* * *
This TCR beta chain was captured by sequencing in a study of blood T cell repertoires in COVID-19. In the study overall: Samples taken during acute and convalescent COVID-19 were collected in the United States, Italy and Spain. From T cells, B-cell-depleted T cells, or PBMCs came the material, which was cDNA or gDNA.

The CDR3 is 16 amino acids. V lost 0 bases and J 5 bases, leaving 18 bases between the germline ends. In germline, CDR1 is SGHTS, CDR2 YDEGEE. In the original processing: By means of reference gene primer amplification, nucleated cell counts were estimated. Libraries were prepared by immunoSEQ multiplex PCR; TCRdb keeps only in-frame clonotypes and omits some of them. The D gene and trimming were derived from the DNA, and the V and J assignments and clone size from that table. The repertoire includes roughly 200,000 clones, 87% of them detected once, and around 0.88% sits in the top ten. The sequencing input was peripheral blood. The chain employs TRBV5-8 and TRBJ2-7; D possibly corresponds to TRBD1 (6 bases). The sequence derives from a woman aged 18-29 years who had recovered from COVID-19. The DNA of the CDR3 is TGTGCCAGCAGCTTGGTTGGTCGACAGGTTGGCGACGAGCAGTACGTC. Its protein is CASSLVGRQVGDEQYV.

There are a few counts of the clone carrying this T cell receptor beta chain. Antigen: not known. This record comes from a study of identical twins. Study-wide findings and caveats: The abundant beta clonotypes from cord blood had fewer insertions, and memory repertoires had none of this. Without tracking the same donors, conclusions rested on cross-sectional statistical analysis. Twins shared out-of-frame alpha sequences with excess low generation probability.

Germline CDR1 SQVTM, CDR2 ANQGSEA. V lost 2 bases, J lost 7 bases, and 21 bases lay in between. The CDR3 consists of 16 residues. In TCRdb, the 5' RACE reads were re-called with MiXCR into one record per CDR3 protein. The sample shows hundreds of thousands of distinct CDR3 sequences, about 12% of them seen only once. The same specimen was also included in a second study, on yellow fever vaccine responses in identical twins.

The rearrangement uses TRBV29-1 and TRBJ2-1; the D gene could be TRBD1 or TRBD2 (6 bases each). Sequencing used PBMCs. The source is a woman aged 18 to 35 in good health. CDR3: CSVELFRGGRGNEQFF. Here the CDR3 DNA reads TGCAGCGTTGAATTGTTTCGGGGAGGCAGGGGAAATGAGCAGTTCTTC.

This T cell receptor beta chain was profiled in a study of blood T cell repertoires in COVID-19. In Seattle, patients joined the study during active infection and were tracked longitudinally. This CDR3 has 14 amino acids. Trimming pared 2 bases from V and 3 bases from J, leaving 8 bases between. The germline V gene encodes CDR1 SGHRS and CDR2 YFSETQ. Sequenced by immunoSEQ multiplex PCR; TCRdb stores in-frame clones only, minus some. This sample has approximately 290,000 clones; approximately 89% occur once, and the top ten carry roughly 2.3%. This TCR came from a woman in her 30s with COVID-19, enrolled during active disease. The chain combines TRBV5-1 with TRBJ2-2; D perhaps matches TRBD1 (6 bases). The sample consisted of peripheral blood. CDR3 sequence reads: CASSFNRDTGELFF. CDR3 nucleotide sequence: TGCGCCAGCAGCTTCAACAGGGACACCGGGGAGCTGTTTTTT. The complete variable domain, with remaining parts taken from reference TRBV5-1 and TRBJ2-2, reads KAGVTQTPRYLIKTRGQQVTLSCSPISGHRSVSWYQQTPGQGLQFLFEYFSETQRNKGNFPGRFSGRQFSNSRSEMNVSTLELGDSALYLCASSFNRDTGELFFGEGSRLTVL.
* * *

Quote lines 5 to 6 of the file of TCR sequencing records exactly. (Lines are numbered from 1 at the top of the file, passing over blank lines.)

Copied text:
The rearrangement uses TRBV29-1 and TRBJ2-1; the D gene could be TRBD1 or TRBD2 (6 bases each). Sequencing used PBMCs. The source is a woman aged 18 to 35 in good health. CDR3: CSVELFRGGRGNEQFF. Here the CDR3 DNA reads TGCAGCGTTGAATTGTTTCGGGGAGGCAGGGGAAATGAGCAGTTCTTC.

This T cell receptor beta chain was profiled in a study of blood T cell repertoires in COVID-19. In Seattle, patients joined the study during active infection and were tracked longitudinally. This CDR3 has 14 amino acids. Trimming pared 2 bases from V and 3 bases from J, leaving 8 bases between. The germline V gene encodes CDR1 SGHRS and CDR2 YFSETQ. Sequenced by immunoSEQ multiplex PCR; TCRdb stores in-frame clones only, minus some. This sample has approximately 290,000 clones; approximately 89% occur once, and the top ten carry roughly 2.3%. This TCR came from a woman in her 30s with COVID-19, enrolled during active disease. The chain combines TRBV5-1 with TRBJ2-2; D perhaps matches TRBD1 (6 bases). The sample consisted of peripheral blood. CDR3 sequence reads: CASSFNRDTGELFF. CDR3 nucleotide sequence: TGCGCCAGCAGCTTCAACAGGGACACCGGGGAGCTGTTTTTT. The complete variable domain, with remaining parts taken from reference TRBV5-1 and TRBJ2-2, reads KAGVTQTPRYLIKTRGQQVTLSCSPISGHRSVSWYQQTPGQGLQFLFEYFSETQRNKGNFPGRFSGRQFSNSRSEMNVSTLELGDSALYLCASSFNRDTGELFFGEGSRLTVL.